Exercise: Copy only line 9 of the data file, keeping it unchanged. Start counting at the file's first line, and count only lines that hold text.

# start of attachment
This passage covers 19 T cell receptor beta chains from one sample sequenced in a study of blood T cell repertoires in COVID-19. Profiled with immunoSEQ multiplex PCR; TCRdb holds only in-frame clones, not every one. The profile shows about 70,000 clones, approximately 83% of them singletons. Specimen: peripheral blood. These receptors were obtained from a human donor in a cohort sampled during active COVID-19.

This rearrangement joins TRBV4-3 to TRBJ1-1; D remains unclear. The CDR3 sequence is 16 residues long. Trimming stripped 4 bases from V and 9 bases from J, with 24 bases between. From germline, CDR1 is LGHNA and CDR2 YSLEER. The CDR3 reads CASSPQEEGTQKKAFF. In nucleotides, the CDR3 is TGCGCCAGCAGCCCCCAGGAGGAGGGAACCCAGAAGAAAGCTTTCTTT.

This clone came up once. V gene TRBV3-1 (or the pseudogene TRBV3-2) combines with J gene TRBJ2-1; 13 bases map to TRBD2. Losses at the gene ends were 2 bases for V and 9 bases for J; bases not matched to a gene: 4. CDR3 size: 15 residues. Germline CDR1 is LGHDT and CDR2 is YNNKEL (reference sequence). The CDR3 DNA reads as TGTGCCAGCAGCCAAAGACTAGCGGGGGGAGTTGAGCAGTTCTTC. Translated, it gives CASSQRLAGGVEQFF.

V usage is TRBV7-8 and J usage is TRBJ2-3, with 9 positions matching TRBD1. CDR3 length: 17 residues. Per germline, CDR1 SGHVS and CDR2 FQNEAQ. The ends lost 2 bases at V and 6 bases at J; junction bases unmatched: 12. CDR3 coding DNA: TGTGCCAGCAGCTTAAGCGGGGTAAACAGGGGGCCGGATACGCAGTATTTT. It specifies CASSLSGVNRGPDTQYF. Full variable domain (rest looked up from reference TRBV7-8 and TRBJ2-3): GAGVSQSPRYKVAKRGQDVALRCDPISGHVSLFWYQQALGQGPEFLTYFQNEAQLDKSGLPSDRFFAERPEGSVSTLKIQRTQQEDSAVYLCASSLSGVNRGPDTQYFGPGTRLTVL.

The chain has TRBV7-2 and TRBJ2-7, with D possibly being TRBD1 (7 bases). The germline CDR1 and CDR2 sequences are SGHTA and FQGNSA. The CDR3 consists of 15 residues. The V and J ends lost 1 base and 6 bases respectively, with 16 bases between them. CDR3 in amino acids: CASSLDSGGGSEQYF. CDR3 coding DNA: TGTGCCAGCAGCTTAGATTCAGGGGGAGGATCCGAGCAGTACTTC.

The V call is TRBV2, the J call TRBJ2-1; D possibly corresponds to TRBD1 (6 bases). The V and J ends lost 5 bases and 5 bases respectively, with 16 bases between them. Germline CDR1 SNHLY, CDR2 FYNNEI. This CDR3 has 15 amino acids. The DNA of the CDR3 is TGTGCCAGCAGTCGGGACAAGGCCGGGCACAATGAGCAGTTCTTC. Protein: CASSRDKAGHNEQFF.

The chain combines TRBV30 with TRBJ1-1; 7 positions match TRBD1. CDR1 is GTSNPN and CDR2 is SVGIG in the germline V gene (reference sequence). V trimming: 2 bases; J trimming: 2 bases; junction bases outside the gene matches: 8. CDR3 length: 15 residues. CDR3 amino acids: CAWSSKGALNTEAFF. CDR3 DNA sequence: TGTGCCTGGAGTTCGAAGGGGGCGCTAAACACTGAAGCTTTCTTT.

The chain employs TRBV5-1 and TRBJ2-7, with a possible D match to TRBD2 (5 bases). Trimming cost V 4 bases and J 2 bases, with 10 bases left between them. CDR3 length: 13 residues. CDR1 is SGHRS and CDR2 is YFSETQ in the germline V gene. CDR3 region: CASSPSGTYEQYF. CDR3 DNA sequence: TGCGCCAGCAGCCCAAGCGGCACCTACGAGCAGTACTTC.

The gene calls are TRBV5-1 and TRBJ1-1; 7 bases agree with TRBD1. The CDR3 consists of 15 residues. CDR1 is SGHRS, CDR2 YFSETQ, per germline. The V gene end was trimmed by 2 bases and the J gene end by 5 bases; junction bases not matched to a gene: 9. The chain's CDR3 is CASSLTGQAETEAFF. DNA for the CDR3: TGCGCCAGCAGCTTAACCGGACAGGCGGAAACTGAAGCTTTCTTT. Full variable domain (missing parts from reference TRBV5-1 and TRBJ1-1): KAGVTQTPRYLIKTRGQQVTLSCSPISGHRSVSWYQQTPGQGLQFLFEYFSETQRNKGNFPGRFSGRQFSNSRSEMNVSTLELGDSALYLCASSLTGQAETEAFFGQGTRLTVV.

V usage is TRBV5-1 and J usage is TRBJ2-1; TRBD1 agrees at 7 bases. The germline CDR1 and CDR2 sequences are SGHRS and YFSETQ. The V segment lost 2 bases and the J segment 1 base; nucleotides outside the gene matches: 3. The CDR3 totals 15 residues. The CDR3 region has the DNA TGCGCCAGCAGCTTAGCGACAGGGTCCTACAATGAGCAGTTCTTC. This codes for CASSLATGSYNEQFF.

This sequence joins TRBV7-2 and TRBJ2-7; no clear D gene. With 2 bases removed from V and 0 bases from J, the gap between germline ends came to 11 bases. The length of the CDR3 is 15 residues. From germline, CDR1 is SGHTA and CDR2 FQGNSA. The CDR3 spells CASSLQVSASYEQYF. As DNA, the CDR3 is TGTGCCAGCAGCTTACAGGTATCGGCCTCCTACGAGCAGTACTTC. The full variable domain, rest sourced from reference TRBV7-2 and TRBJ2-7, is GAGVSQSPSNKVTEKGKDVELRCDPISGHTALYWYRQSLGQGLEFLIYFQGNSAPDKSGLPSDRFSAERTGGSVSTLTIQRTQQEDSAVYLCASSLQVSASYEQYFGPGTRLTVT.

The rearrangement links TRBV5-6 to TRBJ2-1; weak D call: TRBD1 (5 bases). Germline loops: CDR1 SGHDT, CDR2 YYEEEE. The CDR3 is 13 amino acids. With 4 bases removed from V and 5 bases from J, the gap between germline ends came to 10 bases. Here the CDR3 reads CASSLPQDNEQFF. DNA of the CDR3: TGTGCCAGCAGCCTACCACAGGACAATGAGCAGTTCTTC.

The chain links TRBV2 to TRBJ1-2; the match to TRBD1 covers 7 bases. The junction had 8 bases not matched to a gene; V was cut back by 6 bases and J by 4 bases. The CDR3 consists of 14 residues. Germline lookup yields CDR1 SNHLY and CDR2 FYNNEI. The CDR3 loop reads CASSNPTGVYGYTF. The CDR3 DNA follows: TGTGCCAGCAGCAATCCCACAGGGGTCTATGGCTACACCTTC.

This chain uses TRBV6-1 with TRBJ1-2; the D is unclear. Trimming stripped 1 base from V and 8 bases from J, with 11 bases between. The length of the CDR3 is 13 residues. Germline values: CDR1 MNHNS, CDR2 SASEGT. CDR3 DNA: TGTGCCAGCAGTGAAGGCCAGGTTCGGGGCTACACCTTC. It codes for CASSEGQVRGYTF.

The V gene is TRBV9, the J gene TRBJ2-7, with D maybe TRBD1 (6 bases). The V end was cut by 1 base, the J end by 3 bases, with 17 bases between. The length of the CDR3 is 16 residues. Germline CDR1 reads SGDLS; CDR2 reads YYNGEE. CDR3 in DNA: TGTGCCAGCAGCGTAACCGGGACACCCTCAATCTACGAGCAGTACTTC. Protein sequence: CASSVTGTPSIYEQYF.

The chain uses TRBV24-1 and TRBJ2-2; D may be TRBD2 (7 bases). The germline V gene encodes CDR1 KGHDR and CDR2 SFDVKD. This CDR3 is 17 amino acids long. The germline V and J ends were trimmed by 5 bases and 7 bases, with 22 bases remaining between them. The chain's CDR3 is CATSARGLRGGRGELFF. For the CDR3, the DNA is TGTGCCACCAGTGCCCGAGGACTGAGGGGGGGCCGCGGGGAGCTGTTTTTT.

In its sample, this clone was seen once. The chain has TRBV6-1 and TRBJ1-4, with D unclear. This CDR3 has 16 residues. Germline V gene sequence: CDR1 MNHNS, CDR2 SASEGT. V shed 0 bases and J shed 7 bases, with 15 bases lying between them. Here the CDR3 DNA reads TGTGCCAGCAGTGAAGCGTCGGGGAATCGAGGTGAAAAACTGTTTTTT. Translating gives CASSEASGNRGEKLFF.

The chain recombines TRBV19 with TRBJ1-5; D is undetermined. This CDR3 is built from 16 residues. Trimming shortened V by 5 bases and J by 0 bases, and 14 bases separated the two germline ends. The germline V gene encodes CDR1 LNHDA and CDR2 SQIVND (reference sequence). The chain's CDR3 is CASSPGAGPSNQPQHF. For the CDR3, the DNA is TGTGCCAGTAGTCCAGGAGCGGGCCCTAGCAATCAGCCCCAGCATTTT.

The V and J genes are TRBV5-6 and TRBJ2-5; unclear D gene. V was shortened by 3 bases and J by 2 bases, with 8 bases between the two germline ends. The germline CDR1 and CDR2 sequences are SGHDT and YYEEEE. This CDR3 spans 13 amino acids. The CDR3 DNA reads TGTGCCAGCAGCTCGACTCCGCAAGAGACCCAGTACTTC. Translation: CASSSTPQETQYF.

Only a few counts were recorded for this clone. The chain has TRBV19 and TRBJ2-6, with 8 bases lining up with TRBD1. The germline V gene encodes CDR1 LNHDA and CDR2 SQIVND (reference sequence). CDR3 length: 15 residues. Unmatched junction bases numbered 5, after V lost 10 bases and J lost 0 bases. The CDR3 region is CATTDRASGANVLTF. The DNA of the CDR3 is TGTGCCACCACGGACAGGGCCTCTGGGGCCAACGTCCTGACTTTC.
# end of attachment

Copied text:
The gene calls are TRBV5-1 and TRBJ1-1; 7 bases agree with TRBD1. The CDR3 consists of 15 residues. CDR1 is SGHRS, CDR2 YFSETQ, per germline. The V gene end was trimmed by 2 bases and the J gene end by 5 bases; junction bases not matched to a gene: 9. The chain's CDR3 is CASSLTGQAETEAFF. DNA for the CDR3: TGCGCCAGCAGCTTAACCGGACAGGCGGAAACTGAAGCTTTCTTT. Full variable domain (missing parts from reference TRBV5-1 and TRBJ1-1): KAGVTQTPRYLIKTRGQQVTLSCSPISGHRSVSWYQQTPGQGLQFLFEYFSETQRNKGNFPGRFSGRQFSNSRSEMNVSTLELGDSALYLCASSLTGQAETEAFFGQGTRLTVV.